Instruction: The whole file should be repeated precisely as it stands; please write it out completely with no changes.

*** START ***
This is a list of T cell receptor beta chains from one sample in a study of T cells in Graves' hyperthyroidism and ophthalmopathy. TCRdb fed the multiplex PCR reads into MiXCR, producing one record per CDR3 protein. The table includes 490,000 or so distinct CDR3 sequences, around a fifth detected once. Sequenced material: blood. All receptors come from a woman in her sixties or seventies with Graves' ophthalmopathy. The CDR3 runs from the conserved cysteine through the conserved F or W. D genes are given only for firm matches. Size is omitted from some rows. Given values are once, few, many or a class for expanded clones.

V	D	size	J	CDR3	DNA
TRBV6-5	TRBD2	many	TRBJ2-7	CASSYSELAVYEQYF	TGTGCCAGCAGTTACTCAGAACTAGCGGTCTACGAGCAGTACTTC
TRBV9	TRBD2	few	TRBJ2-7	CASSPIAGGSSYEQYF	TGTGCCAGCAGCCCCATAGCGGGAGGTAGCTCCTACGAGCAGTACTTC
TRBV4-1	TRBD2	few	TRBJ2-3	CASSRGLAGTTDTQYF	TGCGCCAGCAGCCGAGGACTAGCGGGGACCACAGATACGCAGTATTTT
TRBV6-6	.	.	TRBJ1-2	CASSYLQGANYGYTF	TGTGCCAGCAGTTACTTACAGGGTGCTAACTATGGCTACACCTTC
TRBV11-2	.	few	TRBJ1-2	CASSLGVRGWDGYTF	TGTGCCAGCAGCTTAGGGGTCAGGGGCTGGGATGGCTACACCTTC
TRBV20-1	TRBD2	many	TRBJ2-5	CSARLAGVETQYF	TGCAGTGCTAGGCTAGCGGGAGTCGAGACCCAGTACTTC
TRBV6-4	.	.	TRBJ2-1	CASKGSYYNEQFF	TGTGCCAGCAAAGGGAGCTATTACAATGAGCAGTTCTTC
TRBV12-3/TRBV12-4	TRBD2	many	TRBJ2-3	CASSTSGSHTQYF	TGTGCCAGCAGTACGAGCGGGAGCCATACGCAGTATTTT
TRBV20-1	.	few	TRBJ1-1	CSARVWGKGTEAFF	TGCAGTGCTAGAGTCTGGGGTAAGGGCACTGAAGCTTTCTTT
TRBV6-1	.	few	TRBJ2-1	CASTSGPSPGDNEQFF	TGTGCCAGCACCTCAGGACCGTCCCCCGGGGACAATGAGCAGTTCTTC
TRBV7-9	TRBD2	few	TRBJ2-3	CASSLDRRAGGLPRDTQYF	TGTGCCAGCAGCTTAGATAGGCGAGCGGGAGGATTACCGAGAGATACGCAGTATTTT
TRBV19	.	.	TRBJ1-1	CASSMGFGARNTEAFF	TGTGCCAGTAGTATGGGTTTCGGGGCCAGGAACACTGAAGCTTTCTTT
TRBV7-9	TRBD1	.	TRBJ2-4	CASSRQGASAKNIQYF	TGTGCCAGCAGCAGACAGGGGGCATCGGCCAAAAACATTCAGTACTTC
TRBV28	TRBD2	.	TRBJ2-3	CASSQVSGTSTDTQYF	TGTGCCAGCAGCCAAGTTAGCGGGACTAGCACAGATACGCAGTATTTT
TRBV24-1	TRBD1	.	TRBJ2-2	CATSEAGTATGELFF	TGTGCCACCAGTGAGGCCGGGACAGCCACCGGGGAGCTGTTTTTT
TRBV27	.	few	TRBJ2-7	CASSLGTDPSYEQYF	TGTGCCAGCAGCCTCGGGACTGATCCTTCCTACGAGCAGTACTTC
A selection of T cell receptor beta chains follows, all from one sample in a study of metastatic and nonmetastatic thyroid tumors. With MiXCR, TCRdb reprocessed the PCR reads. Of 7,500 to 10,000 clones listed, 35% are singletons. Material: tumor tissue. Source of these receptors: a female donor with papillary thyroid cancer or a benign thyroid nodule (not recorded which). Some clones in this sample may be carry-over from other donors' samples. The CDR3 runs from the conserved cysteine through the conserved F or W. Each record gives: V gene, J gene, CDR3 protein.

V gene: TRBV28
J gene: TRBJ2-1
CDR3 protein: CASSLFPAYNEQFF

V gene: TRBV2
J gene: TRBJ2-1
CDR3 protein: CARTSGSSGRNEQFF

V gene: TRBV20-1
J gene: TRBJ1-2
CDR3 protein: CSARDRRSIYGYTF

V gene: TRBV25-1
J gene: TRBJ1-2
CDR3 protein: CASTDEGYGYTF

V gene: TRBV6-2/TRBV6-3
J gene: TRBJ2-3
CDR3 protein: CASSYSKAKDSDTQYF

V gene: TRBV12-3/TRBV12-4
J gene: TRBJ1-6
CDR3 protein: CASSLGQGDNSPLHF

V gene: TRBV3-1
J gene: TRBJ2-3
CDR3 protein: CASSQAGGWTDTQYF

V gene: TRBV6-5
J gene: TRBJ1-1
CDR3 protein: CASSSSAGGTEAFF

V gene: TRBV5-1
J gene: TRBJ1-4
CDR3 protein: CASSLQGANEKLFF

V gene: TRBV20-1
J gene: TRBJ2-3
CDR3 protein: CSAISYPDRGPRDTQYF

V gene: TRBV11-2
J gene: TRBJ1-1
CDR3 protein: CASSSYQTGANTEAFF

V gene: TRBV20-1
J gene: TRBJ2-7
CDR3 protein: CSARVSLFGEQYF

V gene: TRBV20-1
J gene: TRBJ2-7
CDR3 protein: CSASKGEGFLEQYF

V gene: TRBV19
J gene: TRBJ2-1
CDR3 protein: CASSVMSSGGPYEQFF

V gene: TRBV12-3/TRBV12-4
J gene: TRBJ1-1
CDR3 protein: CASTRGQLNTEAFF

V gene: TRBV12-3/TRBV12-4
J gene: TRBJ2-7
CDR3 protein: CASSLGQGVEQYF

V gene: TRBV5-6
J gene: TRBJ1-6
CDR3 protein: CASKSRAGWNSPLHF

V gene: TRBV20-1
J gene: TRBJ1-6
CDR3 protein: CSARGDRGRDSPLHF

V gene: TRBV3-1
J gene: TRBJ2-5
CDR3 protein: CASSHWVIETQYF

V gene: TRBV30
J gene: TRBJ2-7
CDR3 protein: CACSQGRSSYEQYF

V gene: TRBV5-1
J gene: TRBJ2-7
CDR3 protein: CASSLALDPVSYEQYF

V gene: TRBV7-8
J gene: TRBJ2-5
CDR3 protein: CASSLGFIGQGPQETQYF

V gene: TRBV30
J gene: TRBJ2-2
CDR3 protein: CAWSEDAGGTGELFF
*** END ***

This is a list of T cell receptor beta chains from one sample in a study of T cells in Graves' hyperthyroidism and ophthalmopathy. TCRdb fed the multiplex PCR reads into MiXCR, producing one record per CDR3 protein. The table includes 490,000 or so distinct CDR3 sequences, around a fifth detected once. Sequenced material: blood. All receptors come from a woman in her sixties or seventies with Graves' ophthalmopathy. The CDR3 runs from the conserved cysteine through the conserved F or W. D genes are given only for firm matches. Size is omitted from some rows. Given values are once, few, many or a class for expanded clones.

V	D	size	J	CDR3	DNA
TRBV6-5	TRBD2	many	TRBJ2-7	CASSYSELAVYEQYF	TGTGCCAGCAGTTACTCAGAACTAGCGGTCTACGAGCAGTACTTC
TRBV9	TRBD2	few	TRBJ2-7	CASSPIAGGSSYEQYF	TGTGCCAGCAGCCCCATAGCGGGAGGTAGCTCCTACGAGCAGTACTTC
TRBV4-1	TRBD2	few	TRBJ2-3	CASSRGLAGTTDTQYF	TGCGCCAGCAGCCGAGGACTAGCGGGGACCACAGATACGCAGTATTTT
TRBV6-6	.	.	TRBJ1-2	CASSYLQGANYGYTF	TGTGCCAGCAGTTACTTACAGGGTGCTAACTATGGCTACACCTTC
TRBV11-2	.	few	TRBJ1-2	CASSLGVRGWDGYTF	TGTGCCAGCAGCTTAGGGGTCAGGGGCTGGGATGGCTACACCTTC
TRBV20-1	TRBD2	many	TRBJ2-5	CSARLAGVETQYF	TGCAGTGCTAGGCTAGCGGGAGTCGAGACCCAGTACTTC
TRBV6-4	.	.	TRBJ2-1	CASKGSYYNEQFF	TGTGCCAGCAAAGGGAGCTATTACAATGAGCAGTTCTTC
TRBV12-3/TRBV12-4	TRBD2	many	TRBJ2-3	CASSTSGSHTQYF	TGTGCCAGCAGTACGAGCGGGAGCCATACGCAGTATTTT
TRBV20-1	.	few	TRBJ1-1	CSARVWGKGTEAFF	TGCAGTGCTAGAGTCTGGGGTAAGGGCACTGAAGCTTTCTTT
TRBV6-1	.	few	TRBJ2-1	CASTSGPSPGDNEQFF	TGTGCCAGCACCTCAGGACCGTCCCCCGGGGACAATGAGCAGTTCTTC
TRBV7-9	TRBD2	few	TRBJ2-3	CASSLDRRAGGLPRDTQYF	TGTGCCAGCAGCTTAGATAGGCGAGCGGGAGGATTACCGAGAGATACGCAGTATTTT
TRBV19	.	.	TRBJ1-1	CASSMGFGARNTEAFF	TGTGCCAGTAGTATGGGTTTCGGGGCCAGGAACACTGAAGCTTTCTTT
TRBV7-9	TRBD1	.	TRBJ2-4	CASSRQGASAKNIQYF	TGTGCCAGCAGCAGACAGGGGGCATCGGCCAAAAACATTCAGTACTTC
TRBV28	TRBD2	.	TRBJ2-3	CASSQVSGTSTDTQYF	TGTGCCAGCAGCCAAGTTAGCGGGACTAGCACAGATACGCAGTATTTT
TRBV24-1	TRBD1	.	TRBJ2-2	CATSEAGTATGELFF	TGTGCCACCAGTGAGGCCGGGACAGCCACCGGGGAGCTGTTTTTT
TRBV27	.	few	TRBJ2-7	CASSLGTDPSYEQYF	TGTGCCAGCAGCCTCGGGACTGATCCTTCCTACGAGCAGTACTTC
A selection of T cell receptor beta chains follows, all from one sample in a study of metastatic and nonmetastatic thyroid tumors. With MiXCR, TCRdb reprocessed the PCR reads. Of 7,500 to 10,000 clones listed, 35% are singletons. Material: tumor tissue. Source of these receptors: a female donor with papillary thyroid cancer or a benign thyroid nodule (not recorded which). Some clones in this sample may be carry-over from other donors' samples. The CDR3 runs from the conserved cysteine through the conserved F or W. Each record gives: V gene, J gene, CDR3 protein.

V gene: TRBV28
J gene: TRBJ2-1
CDR3 protein: CASSLFPAYNEQFF

V gene: TRBV2
J gene: TRBJ2-1
CDR3 protein: CARTSGSSGRNEQFF

V gene: TRBV20-1
J gene: TRBJ1-2
CDR3 protein: CSARDRRSIYGYTF

V gene: TRBV25-1
J gene: TRBJ1-2
CDR3 protein: CASTDEGYGYTF

V gene: TRBV6-2/TRBV6-3
J gene: TRBJ2-3
CDR3 protein: CASSYSKAKDSDTQYF

V gene: TRBV12-3/TRBV12-4
J gene: TRBJ1-6
CDR3 protein: CASSLGQGDNSPLHF

V gene: TRBV3-1
J gene: TRBJ2-3
CDR3 protein: CASSQAGGWTDTQYF

V gene: TRBV6-5
J gene: TRBJ1-1
CDR3 protein: CASSSSAGGTEAFF

V gene: TRBV5-1
J gene: TRBJ1-4
CDR3 protein: CASSLQGANEKLFF

V gene: TRBV20-1
J gene: TRBJ2-3
CDR3 protein: CSAISYPDRGPRDTQYF

V gene: TRBV11-2
J gene: TRBJ1-1
CDR3 protein: CASSSYQTGANTEAFF

V gene: TRBV20-1
J gene: TRBJ2-7
CDR3 protein: CSARVSLFGEQYF

V gene: TRBV20-1
J gene: TRBJ2-7
CDR3 protein: CSASKGEGFLEQYF

V gene: TRBV19
J gene: TRBJ2-1
CDR3 protein: CASSVMSSGGPYEQFF

V gene: TRBV12-3/TRBV12-4
J gene: TRBJ1-1
CDR3 protein: CASTRGQLNTEAFF

V gene: TRBV12-3/TRBV12-4
J gene: TRBJ2-7
CDR3 protein: CASSLGQGVEQYF

V gene: TRBV5-6
J gene: TRBJ1-6
CDR3 protein: CASKSRAGWNSPLHF

V gene: TRBV20-1
J gene: TRBJ1-6
CDR3 protein: CSARGDRGRDSPLHF

V gene: TRBV3-1
J gene: TRBJ2-5
CDR3 protein: CASSHWVIETQYF

V gene: TRBV30
J gene: TRBJ2-7
CDR3 protein: CACSQGRSSYEQYF

V gene: TRBV5-1
J gene: TRBJ2-7
CDR3 protein: CASSLALDPVSYEQYF

V gene: TRBV7-8
J gene: TRBJ2-5
CDR3 protein: CASSLGFIGQGPQETQYF

V gene: TRBV30
J gene: TRBJ2-2
CDR3 protein: CAWSEDAGGTGELFF